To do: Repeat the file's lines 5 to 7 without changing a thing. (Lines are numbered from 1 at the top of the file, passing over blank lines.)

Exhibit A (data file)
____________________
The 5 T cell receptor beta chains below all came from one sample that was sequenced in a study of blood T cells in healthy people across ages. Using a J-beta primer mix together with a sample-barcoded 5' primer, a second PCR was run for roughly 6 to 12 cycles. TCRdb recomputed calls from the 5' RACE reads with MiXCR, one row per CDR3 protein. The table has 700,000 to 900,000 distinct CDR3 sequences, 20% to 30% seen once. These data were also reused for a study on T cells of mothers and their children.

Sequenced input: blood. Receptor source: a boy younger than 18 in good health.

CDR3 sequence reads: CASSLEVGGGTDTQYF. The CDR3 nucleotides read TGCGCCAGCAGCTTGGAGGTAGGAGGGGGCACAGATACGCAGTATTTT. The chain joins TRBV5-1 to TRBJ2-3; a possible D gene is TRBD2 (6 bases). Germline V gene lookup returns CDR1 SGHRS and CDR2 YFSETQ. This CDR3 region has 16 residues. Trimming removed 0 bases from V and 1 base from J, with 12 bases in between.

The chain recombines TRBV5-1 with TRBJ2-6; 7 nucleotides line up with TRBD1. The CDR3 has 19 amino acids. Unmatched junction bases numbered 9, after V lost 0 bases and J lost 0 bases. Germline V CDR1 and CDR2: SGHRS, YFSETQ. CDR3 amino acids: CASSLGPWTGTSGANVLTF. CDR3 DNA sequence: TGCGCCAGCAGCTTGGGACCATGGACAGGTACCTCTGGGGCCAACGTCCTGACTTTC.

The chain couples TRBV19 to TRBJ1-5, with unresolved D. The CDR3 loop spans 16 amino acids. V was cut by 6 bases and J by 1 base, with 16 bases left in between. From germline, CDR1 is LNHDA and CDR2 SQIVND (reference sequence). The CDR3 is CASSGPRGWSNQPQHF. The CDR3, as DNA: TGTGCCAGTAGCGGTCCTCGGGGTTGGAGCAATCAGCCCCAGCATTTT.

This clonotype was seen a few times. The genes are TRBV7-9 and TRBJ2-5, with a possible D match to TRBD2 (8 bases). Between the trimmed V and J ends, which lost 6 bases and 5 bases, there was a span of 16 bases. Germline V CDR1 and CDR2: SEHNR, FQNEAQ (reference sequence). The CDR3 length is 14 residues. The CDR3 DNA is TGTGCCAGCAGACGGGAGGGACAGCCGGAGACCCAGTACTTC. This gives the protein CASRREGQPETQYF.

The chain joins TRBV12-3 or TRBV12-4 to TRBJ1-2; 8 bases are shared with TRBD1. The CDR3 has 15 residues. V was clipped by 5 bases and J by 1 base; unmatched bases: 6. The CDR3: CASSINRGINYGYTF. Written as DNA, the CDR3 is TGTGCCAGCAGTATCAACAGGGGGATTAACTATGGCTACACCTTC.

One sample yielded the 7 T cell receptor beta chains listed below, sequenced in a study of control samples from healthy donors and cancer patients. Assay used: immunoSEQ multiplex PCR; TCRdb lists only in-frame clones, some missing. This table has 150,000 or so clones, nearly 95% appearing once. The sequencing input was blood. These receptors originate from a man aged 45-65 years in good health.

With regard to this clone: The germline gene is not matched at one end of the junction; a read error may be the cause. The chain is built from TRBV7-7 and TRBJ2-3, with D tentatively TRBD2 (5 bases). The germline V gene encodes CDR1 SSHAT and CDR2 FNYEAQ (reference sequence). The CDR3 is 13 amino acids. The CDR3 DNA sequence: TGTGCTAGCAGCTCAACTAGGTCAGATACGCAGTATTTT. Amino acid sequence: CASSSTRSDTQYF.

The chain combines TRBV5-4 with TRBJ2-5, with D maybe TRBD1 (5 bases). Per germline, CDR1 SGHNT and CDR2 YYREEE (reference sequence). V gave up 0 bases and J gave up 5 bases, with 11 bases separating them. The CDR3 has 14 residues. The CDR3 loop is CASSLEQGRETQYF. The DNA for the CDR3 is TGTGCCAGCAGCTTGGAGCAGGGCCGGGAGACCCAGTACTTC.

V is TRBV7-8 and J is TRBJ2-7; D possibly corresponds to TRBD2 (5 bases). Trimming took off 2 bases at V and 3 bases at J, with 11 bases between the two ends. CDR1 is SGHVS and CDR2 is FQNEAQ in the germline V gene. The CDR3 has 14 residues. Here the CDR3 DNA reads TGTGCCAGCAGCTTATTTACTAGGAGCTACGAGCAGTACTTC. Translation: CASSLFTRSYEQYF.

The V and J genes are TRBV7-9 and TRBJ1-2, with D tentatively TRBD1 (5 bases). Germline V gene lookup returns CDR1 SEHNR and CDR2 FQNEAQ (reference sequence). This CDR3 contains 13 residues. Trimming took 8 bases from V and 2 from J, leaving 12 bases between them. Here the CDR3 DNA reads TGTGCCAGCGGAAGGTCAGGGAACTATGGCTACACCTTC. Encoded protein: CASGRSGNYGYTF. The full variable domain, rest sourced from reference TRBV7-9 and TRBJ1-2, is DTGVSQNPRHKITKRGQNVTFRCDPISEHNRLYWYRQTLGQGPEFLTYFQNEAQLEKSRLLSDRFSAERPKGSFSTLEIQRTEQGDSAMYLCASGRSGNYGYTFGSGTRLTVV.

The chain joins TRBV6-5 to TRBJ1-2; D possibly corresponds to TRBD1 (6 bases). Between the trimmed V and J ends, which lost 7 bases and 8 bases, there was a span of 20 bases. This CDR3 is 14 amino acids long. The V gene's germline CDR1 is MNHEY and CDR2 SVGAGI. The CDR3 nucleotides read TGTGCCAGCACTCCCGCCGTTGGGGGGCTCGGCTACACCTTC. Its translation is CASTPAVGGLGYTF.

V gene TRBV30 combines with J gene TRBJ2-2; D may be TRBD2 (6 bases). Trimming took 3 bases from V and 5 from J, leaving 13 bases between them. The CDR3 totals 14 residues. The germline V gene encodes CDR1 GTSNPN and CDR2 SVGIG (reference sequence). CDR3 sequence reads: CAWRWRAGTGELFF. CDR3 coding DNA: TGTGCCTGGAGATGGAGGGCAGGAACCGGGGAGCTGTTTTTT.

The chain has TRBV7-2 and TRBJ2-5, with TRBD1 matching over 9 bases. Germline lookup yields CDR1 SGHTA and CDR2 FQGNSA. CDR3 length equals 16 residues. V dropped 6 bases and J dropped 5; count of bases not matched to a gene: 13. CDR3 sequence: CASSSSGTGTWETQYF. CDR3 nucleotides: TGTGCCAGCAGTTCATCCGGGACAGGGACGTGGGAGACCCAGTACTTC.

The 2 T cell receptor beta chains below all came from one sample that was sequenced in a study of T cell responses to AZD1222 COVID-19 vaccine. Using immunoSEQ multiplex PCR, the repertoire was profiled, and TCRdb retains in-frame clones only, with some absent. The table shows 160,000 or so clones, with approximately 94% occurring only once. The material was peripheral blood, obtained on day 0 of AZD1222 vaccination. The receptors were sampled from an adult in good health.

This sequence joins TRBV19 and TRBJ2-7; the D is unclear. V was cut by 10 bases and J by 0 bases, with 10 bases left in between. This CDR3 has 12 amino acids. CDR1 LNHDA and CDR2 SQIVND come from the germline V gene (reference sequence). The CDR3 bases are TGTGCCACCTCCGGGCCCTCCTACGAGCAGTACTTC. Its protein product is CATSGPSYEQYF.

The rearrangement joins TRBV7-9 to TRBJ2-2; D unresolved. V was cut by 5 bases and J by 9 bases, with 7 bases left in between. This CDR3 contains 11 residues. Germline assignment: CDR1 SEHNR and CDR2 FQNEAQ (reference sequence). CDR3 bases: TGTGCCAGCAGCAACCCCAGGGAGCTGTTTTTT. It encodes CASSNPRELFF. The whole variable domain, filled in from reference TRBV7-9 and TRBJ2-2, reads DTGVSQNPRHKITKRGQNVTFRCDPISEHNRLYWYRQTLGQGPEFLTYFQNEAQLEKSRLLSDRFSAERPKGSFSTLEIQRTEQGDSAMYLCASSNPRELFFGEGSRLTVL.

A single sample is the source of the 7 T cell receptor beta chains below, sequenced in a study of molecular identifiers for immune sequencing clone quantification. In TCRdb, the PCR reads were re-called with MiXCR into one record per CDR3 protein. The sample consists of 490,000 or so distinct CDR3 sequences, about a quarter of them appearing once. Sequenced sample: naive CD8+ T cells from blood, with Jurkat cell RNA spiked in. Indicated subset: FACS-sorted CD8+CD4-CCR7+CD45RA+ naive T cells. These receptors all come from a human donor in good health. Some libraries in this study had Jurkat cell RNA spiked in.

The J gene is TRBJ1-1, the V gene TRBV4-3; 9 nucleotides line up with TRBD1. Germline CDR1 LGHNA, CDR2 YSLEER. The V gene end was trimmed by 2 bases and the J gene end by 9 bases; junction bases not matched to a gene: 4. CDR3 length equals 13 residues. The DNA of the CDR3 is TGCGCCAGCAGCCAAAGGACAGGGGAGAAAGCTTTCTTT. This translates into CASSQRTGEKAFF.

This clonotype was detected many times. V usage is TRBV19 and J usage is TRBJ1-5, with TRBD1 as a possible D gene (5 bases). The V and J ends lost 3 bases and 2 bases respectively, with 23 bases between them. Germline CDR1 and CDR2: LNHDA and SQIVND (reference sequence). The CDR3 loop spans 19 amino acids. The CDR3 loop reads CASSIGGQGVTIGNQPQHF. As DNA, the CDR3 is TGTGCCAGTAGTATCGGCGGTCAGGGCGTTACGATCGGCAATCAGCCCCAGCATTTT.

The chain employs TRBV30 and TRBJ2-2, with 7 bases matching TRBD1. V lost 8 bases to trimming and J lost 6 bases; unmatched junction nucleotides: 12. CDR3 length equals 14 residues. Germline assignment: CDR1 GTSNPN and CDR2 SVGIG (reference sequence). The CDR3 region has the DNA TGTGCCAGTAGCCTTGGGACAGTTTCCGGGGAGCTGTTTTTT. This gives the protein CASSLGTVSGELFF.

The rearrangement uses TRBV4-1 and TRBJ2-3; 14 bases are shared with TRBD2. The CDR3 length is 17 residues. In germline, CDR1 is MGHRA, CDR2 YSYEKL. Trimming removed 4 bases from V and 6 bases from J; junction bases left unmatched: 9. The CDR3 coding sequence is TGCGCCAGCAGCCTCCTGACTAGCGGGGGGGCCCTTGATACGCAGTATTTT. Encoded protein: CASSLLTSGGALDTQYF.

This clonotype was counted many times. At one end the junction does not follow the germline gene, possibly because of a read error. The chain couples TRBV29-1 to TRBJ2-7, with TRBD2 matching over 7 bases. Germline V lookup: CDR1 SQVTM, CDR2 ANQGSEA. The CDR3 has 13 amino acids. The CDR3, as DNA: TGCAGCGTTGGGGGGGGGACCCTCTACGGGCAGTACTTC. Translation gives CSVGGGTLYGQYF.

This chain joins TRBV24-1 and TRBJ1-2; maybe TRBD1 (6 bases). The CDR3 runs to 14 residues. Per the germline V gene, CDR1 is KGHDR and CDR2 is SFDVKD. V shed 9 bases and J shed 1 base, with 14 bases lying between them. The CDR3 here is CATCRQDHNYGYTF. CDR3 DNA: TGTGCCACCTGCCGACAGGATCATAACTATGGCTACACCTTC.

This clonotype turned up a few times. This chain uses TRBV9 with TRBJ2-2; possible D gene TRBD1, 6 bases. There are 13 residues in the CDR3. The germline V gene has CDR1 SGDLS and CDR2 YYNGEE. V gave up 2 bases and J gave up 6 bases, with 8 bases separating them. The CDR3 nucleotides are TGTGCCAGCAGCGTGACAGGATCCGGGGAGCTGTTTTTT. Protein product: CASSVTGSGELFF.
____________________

The chain couples TRBV19 to TRBJ1-5, with unresolved D. The CDR3 loop spans 16 amino acids. V was cut by 6 bases and J by 1 base, with 16 bases left in between. From germline, CDR1 is LNHDA and CDR2 SQIVND (reference sequence). The CDR3 is CASSGPRGWSNQPQHF. The CDR3, as DNA: TGTGCCAGTAGCGGTCCTCGGGGTTGGAGCAATCAGCCCCAGCATTTT.

This clonotype was seen a few times. The genes are TRBV7-9 and TRBJ2-5, with a possible D match to TRBD2 (8 bases). Between the trimmed V and J ends, which lost 6 bases and 5 bases, there was a span of 16 bases. Germline V CDR1 and CDR2: SEHNR, FQNEAQ (reference sequence). The CDR3 length is 14 residues. The CDR3 DNA is TGTGCCAGCAGACGGGAGGGACAGCCGGAGACCCAGTACTTC. This gives the protein CASRREGQPETQYF.

The chain joins TRBV12-3 or TRBV12-4 to TRBJ1-2; 8 bases are shared with TRBD1. The CDR3 has 15 residues. V was clipped by 5 bases and J by 1 base; unmatched bases: 6. The CDR3: CASSINRGINYGYTF. Written as DNA, the CDR3 is TGTGCCAGCAGTATCAACAGGGGGATTAACTATGGCTACACCTTC.